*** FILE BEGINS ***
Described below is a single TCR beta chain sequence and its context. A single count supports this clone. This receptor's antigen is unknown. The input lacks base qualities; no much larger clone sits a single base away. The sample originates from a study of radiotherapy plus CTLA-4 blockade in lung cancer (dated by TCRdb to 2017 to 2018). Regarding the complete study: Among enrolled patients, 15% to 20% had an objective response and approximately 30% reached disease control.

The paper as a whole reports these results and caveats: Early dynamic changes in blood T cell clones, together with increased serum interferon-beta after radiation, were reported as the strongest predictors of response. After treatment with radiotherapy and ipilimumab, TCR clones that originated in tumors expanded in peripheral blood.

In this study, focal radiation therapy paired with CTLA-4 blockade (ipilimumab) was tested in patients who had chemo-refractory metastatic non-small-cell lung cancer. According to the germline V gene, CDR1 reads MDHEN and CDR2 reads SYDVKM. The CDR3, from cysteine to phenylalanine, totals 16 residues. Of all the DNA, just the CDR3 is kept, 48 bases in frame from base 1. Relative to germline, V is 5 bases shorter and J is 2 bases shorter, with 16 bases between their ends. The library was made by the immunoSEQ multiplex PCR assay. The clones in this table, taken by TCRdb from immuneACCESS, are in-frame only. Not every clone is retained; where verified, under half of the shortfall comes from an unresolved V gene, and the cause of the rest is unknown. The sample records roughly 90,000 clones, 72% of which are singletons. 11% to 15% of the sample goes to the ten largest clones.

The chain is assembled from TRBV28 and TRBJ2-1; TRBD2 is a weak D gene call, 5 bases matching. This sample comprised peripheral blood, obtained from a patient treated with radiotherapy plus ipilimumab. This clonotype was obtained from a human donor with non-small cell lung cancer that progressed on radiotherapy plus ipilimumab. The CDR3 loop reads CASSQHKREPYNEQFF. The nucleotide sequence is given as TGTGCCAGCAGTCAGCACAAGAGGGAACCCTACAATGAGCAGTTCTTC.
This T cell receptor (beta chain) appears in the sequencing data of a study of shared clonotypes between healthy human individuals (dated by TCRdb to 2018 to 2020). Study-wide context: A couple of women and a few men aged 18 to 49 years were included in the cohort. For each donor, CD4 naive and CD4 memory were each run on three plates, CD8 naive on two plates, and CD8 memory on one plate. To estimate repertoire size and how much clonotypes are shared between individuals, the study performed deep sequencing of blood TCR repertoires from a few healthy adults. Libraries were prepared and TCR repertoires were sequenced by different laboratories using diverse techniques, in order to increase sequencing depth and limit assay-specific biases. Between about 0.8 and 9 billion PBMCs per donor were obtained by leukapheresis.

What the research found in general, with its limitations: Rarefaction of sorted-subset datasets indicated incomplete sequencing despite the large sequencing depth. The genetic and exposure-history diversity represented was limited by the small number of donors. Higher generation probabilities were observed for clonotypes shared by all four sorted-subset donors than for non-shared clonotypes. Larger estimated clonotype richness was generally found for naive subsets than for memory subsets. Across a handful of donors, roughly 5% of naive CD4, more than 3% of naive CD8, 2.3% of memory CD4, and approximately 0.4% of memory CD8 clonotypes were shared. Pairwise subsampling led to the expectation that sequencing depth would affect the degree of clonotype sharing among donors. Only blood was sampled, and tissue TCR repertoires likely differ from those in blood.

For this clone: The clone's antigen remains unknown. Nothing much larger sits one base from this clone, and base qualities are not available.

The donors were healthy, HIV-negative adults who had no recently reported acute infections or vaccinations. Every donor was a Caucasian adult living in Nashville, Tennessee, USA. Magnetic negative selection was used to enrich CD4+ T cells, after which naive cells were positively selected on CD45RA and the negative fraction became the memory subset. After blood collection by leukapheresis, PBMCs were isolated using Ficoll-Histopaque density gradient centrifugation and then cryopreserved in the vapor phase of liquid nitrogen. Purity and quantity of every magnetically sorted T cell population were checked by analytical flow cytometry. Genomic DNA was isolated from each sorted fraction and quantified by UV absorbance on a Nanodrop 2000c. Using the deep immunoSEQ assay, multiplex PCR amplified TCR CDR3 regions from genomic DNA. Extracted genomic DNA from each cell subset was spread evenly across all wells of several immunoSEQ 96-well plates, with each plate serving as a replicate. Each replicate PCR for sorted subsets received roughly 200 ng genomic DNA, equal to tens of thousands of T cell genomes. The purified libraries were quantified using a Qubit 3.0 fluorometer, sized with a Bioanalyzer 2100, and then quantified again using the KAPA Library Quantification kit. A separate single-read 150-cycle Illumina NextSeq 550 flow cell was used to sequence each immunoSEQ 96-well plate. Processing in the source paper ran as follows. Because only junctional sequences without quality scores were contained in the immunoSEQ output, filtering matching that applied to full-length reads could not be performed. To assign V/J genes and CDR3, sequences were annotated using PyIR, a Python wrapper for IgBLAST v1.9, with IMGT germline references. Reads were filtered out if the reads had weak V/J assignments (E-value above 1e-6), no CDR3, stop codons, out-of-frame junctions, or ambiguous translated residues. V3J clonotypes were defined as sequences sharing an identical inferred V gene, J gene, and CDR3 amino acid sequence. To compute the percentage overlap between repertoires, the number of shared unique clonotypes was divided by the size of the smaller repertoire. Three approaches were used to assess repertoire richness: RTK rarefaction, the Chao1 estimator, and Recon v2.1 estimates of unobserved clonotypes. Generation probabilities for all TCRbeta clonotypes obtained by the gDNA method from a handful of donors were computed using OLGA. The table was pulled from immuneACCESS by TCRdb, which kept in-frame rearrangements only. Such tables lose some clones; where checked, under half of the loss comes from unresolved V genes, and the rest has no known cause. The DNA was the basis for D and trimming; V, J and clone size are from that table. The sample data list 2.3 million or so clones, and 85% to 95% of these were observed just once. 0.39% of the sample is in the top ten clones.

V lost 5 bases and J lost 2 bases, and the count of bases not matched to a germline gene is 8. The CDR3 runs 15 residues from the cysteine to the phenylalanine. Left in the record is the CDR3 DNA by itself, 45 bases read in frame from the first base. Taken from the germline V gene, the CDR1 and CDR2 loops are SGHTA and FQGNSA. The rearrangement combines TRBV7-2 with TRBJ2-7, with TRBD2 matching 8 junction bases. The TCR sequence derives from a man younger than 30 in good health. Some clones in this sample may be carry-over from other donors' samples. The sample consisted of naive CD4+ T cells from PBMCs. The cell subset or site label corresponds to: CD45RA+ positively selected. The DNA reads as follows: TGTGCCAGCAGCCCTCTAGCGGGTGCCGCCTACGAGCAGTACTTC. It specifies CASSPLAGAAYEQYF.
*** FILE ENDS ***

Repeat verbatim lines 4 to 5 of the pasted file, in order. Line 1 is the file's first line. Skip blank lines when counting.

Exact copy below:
The chain is assembled from TRBV28 and TRBJ2-1; TRBD2 is a weak D gene call, 5 bases matching. This sample comprised peripheral blood, obtained from a patient treated with radiotherapy plus ipilimumab. This clonotype was obtained from a human donor with non-small cell lung cancer that progressed on radiotherapy plus ipilimumab. The CDR3 loop reads CASSQHKREPYNEQFF. The nucleotide sequence is given as TGTGCCAGCAGTCAGCACAAGAGGGAACCCTACAATGAGCAGTTCTTC.
This T cell receptor (beta chain) appears in the sequencing data of a study of shared clonotypes between healthy human individuals (dated by TCRdb to 2018 to 2020). Study-wide context: A couple of women and a few men aged 18 to 49 years were included in the cohort. For each donor, CD4 naive and CD4 memory were each run on three plates, CD8 naive on two plates, and CD8 memory on one plate. To estimate repertoire size and how much clonotypes are shared between individuals, the study performed deep sequencing of blood TCR repertoires from a few healthy adults. Libraries were prepared and TCR repertoires were sequenced by different laboratories using diverse techniques, in order to increase sequencing depth and limit assay-specific biases. Between about 0.8 and 9 billion PBMCs per donor were obtained by leukapheresis.